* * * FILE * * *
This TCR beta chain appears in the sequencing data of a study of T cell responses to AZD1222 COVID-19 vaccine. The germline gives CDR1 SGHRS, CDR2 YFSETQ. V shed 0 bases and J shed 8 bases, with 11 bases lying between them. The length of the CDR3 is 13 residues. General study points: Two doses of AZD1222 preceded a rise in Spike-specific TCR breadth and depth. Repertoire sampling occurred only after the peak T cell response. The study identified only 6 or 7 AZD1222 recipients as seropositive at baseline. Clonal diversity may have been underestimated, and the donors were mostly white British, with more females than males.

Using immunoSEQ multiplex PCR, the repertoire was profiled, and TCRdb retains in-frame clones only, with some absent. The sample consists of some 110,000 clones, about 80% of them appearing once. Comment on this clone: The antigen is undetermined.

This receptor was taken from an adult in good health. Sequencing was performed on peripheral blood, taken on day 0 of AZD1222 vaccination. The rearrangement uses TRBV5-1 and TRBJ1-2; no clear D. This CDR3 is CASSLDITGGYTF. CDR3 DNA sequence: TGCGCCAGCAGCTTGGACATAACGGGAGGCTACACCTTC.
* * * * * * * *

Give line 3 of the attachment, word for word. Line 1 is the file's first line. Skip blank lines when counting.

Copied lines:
This receptor was taken from an adult in good health. Sequencing was performed on peripheral blood, taken on day 0 of AZD1222 vaccination. The rearrangement uses TRBV5-1 and TRBJ1-2; no clear D. This CDR3 is CASSLDITGGYTF. CDR3 DNA sequence: TGCGCCAGCAGCTTGGACATAACGGGAGGCTACACCTTC.